The Blitz also allowed secrets to flourish. In Elizabeth Bowen’s novel The Heat of the Day two of the central characters, Stella and Robert, are engaged in ‘war work’, the nature of which is so hushed up that we have no idea what it actually involves. More powerfully still, literature set during the Blitz reveals the sexual secrets of individuals. With its blackouts and its reminders that death was never far away, the bomb-damaged landscape of London became the setting for illicit liaisons of all kinds. Elizabeth Bowen, again in The Heat of the Day, puts this rather poetically, viewing the atmosphere in London as seen by people in the surrounding countryside, relatively free from the threat of imminent death: ‘There was a diffused gallantry in the atmosphere, an unmarriedness: it came to be rumoured about the country, among the self-banished, the uneasy, the put-upon and the safe, that everybody in London was in love.’ (ch. 5)
To be perpetually so close to death is, perversely, to be intensely aware that you are alive. Pleasure was to be pursued at every opportunity, and there was little point in thinking ahead to the future, or considering long-term faithfulness to one partner, when death was so close at hand. In Henry Green’s novel Caught, the rather reserved auxiliary fireman, Richard Roe, dives into a shelter as a raid begins and is confronted not by death, but by sex:
And in the near corner a girl stood between a soldier’s legs. He had been kissing her mouth, so that it was now a blotch of red. He held onto her hips, had leant his head back against the white painted brick. Hair came down and trembled over his closed eyes with the trembling in the wall. (p. 95)
Later in the book, Prudence, one of the women who lives in the vicinity of the fire station, reflects upon this more directly still, concluding: ‘War, she thought, was sex’ (p. 119) as all around her she sees people embarking on fleeting and unsuitable liaisons. Even as the sirens start up to warn of a raid, the firemen regularly see prostitutes in doorways, with punters all too willing to pay for what might, quite literally, be their final fling. A similar episode also occurs in Greene’s The End of the Affair:
It was dark and quiet by this time in the streets, though up in the moonless sky moved the blobs and beams of the searchlights. You couldn’t see faces where the women stood in doorways and at the entrances of the unused shelters. They had to signal with their torches, like glow-worms. All the way up Sackville Street the little lights went on and off. (Book 1, ch. 4)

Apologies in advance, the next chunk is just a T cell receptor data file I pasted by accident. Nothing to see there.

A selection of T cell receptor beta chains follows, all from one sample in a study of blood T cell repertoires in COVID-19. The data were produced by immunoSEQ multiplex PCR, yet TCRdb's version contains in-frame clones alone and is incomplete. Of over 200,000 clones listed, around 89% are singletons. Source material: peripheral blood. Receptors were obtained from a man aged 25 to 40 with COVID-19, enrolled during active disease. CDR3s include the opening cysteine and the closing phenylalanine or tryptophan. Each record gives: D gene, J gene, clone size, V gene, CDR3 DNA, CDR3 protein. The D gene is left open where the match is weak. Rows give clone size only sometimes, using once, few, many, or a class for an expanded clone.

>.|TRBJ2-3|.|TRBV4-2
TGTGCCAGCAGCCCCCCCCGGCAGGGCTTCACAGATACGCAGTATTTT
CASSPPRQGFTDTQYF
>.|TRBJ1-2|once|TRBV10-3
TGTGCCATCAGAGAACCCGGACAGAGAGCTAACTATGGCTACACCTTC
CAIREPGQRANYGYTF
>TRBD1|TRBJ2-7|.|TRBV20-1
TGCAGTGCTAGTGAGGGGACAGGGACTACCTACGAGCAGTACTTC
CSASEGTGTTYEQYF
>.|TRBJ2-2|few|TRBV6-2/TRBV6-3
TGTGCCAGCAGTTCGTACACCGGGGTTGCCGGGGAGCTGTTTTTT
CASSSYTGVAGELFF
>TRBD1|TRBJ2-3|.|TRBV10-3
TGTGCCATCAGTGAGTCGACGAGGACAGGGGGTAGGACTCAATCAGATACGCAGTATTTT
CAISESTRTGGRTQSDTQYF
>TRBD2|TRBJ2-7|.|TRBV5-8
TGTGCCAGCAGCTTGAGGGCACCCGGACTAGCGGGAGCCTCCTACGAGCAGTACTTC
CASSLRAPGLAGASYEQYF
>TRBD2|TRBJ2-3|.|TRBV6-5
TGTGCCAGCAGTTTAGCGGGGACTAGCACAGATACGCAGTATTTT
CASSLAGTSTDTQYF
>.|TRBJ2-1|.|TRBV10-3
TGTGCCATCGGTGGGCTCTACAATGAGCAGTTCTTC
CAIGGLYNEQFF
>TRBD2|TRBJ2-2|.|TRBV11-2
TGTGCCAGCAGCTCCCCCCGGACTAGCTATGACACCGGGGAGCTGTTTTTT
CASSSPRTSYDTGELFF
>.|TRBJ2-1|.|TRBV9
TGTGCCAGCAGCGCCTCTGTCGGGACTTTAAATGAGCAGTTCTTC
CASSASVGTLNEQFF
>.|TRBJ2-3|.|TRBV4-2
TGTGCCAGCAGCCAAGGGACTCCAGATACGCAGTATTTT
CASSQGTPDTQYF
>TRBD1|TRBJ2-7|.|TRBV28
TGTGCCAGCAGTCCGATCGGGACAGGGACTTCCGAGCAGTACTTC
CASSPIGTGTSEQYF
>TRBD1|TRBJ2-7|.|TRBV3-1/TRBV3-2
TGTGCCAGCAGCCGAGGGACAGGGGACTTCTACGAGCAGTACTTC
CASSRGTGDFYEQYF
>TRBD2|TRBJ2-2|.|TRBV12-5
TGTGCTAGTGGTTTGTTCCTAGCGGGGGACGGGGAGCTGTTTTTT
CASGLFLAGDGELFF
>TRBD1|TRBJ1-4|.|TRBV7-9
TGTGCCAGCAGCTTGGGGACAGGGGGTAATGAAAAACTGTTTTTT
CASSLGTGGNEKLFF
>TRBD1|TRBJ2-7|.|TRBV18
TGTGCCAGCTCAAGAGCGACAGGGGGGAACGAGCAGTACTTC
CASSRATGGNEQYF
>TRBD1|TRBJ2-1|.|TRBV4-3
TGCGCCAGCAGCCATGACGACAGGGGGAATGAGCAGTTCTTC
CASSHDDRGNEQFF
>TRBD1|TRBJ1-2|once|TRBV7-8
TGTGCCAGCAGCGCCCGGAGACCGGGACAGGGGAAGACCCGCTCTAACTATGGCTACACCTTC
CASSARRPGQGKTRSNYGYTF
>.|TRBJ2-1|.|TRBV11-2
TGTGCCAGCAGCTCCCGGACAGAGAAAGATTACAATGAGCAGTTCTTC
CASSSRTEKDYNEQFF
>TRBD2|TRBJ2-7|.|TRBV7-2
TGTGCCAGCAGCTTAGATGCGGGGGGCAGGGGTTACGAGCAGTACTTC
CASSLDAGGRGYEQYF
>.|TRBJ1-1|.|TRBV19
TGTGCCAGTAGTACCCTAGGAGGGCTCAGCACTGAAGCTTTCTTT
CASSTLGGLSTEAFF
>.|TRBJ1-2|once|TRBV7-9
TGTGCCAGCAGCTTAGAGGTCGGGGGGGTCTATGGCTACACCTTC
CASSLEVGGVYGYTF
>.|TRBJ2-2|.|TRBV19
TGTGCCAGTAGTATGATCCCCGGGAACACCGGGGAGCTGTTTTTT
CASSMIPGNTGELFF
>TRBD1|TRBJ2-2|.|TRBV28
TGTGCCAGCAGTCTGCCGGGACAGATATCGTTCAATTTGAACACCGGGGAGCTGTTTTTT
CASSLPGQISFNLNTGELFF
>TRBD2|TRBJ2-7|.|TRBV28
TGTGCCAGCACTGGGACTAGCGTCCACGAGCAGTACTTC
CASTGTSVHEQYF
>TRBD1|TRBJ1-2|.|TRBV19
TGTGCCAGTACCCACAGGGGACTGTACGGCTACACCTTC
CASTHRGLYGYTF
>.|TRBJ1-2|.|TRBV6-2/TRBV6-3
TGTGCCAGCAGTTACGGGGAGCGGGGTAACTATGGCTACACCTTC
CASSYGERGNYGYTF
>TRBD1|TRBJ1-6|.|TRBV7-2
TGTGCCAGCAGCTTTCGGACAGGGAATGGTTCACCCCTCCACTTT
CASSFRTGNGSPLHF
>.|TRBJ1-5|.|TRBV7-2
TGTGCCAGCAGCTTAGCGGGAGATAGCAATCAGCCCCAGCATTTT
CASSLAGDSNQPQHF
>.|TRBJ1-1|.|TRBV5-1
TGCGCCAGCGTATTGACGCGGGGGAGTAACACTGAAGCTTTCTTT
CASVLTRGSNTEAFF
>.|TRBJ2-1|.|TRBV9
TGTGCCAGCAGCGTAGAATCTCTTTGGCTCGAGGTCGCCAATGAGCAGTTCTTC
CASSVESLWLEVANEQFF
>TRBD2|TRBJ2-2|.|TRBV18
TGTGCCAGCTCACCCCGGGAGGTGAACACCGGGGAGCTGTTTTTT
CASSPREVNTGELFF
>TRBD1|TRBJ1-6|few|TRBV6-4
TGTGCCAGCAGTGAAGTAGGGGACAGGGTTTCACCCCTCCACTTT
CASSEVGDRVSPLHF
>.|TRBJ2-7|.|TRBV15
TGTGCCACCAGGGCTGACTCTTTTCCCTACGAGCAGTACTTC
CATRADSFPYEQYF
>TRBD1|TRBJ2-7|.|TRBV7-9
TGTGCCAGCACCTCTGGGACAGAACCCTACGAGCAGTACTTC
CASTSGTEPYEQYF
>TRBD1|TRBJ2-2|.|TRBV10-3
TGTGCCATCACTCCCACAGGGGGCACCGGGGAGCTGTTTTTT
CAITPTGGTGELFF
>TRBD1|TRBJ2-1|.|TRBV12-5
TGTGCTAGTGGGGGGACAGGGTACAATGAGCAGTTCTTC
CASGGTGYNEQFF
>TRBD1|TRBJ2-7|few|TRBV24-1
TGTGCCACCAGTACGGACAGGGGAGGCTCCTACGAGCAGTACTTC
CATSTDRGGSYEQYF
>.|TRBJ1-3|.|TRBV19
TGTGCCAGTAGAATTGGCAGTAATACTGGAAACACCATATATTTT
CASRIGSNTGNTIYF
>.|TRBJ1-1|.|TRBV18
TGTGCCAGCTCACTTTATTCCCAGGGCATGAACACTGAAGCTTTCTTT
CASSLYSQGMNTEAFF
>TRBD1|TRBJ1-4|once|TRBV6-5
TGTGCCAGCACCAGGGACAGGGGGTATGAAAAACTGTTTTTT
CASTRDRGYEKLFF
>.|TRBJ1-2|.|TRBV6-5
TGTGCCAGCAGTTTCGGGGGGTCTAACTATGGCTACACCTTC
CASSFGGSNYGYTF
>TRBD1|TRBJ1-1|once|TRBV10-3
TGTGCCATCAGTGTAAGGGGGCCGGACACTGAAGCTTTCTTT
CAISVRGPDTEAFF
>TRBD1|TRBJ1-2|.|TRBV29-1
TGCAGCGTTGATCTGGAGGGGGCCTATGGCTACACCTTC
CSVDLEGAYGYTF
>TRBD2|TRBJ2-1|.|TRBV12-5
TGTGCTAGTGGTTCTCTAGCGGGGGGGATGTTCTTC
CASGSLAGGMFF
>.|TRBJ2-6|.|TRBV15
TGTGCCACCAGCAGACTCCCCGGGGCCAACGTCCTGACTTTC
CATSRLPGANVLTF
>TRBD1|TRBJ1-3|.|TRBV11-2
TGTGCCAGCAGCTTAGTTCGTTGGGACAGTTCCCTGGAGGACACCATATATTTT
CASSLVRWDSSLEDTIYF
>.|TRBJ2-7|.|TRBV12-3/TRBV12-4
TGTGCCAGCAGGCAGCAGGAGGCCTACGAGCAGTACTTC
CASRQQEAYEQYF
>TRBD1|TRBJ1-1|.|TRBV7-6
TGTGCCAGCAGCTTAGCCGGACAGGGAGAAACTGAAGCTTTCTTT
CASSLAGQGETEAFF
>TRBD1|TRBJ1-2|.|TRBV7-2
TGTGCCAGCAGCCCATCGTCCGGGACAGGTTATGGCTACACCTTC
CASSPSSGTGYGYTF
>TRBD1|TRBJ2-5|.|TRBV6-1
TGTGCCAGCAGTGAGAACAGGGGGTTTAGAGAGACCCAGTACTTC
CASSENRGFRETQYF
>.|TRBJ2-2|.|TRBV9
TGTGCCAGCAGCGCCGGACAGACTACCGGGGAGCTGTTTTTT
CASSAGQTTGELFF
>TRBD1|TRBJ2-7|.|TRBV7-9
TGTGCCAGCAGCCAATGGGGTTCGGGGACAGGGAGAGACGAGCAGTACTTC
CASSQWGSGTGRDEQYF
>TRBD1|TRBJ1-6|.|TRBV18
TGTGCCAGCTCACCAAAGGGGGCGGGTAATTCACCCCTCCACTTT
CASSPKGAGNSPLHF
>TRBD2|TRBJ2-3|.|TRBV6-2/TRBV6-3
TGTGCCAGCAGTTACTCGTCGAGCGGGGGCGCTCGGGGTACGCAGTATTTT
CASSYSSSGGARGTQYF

The novel also highlights how war itself acts as a pimp. The central character, Maurice Bendrix, notices how the air raids provide a fortunate backdrop the consequences of which allow his affair to flourish:
I suppose Germany by this time had invaded the Low Countries: the spring like a corpse was sweet with the smell of doom but nothing mattered to me but two practical facts – Henry had been shifted to Home Security and worked late, my landlady had removed to the basement for fear of air-raids, and no longer lurked upon the floor above watching over the banisters for undesirable visitors. (Book 1, ch. 4)
In Sarah Waters’s novel The Night Watch, two of the characters – Helen, who works for the government and Julia, a friend of Helen’s lover Kay – begin their own affair while taking shelter from a raid amidst the ruins of blacked-out London. Huddled together in the darkness, the breath of one against the cheek of the other, passion takes over in a situation which would not have arisen without the circumstances put in place by the Blitz. At one point a warden runs past, oblivious to their presence – ‘Now we’re invisible again’, whispers Julia, a comment that is true not only of their present situation but also true in a much wider context (Part 2: '1944', ch. 4). With so much destruction raining down upon London and with the attention of the authorities directed elsewhere, it wasn’t only heterosexual affairs that had the opportunity to blossom.
In conclusion, novels set during the Blitz show people both at their very best – the fire crews in Henry Green’s Caught battling near-impossible odds for example – and at their most flawed and human, such as Maurice Bendrix in Greene’s The End of the Affair taking advantage of the bombing raids to conduct an affair with somebody else’s wife. Perhaps, ultimately, the simplest way to explain such extremes of behaviour is to consider a line from Henry Green’s novel Caught in which Richard Roe reflects, as he waits for the raids to begin: ‘All that was real to him then was his death in a matter of days’ (p. 25). Everything else – the heroism, the bravery, the fear and the desire to seize happiness no matter how fleeting or sordid, follows on as an inevitable consequence of living so intensely in the present moment.